I like words. I make my living using words. In speeches. In conferences. In teaching others. When I was a young boy helping my dad with chores, I talked, a lot. Dad would always say, "you’d get more work done if you talked less”. We both laugh at that now, because I travel the world making money by talking… a lot. During my latest travels I met a man that flies stunt planes by the brand name Citabria. I asked about that unusual name and he explained it is "airbatic" spelled backwards. Airbatic is a play on the word "aerobatics," or stunt-flying. There are many words like that and many brands that play with those words. For example, Evian bottled water. Did you know the word Evian is "naive" spelled backwards? Ever wonder why people pay premium prices for bottled water? Well, now you have your answer.
I’ve always been fascinated with words. From storytelling, to teaching, to even selling real estate. However, the word I've been focused on as of late is: money. I find the word money so interesting. Although it’s a singular word it is also a way of life, a dream for many. That got me thinking, what does the word money really mean?
The word money is derived from the Latin word, "moneta." Moneta was the title given to the goddess Juno, the wife of Jupiter in Greek and Roman mythology. The Romans minted their coins in the temple of Juno due to associating moneta, or money, with things they valued or considered to be sacred. It was a word that was associated with their gods, and for many today, money is still associated with their god.
I like money, a lot, and I’m good at making it, but money is not my god. I see money as two things: First, it is a measurement of the value of my work and secondly, it is the value of the things and people I love. My parent's generation believed money had value in itself, which they weren’t wrong. Money used to be backed by the gold standard. In fact, some of the cash bills my dad has in his collections have the words ‘Silver Certificate’ printed on them, which could be exchanged for actual silver. However, nowadays money only has the value that society agrees to give it. The paper itself is worth little to nothing. Coins have some value, though some coins cost more to mint than their face value. That said, I don't like money for its intrinsic value, but rather for the value it represents: my hard work, the services and goods I need, and the things I want for the people I love.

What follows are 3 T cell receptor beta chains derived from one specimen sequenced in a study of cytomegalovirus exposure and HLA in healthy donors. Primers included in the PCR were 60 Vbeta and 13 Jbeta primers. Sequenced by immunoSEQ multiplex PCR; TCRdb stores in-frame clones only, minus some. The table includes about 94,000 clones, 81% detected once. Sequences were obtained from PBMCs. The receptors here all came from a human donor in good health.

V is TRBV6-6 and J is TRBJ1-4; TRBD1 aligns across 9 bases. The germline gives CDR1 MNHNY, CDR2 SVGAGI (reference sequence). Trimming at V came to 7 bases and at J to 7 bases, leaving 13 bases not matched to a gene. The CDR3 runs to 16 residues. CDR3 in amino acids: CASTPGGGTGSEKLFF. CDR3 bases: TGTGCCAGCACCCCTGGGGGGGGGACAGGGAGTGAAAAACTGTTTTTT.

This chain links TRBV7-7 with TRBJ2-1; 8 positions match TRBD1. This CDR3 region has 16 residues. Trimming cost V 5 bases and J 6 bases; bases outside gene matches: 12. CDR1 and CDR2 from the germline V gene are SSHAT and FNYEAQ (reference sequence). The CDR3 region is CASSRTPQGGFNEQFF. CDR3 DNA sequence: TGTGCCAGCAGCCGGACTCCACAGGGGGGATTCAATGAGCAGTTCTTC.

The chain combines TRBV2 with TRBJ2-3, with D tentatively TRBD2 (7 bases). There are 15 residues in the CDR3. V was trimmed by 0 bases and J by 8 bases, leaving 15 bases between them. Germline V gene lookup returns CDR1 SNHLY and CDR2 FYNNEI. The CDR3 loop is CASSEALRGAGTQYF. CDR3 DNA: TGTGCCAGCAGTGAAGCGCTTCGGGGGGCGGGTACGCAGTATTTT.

The history of money and mankind shows that early mankind used a system of trade or barter. Even some present-day, less-developed cultures, still use the trade-barter system. Trading what they do have for the things they don't have. The trade and barter system reveals what we truly value because we have to part with something we possess and value to obtain what we want or feel we need. The use of money is certainly more convenient, more efficient, and certainly quicker. However, it would be really inconvenient, and rather awkward, for me to bring a pickup truck full of goats and chickens to pay for my airline tickets every week.
Because the cash in our wallet or coins in our cupholder don't really have much value to us, it is easier to part with. And credit cards? Totally painless. We don't really feel as if we lost anything when we use plastic. That said, imagine the child that wants a new bicycle but must trade away his puppy to pay for it. His purchase would be made with far more careful consideration than simply pulling a plastic card out of his wallet. That is how money should be thought of. Like hard work and well earned. What about trading a basket of fresh vegetables that someone had to plant, hoe, water, fertilize, pick, wash, and pack over the summer months. Suddenly, what they are willing to trade it for takes on an entirely new value.
I try to look at my expenditures in light of the hours of preparation, travel, inconvenience, fatigue, and absence away from my family that it took me to earn the money to spend. I love my family very much and money gives me a way to show that love. For example, I recently took them on a vacation. As I watched them laugh, smile, enjoy good meals, comfortable lodging, and making memories, I saw my money working for me.
I had worked hard to earn that money and now that money was working hard for me by letting me exchange it for ways to show my family that I love them. I didn't take my family to a bank to show them my money accounts. That would have been weird, for everyone. Yet that same money, when exchanged for hotels, restaurants, gifts, and memories was all the sudden transformed into love for my family and became valuable to everyone. As I sat back and watched my family enjoy themselves, I thought to myself, this is why I love money. This is the intrinsic value money brings me.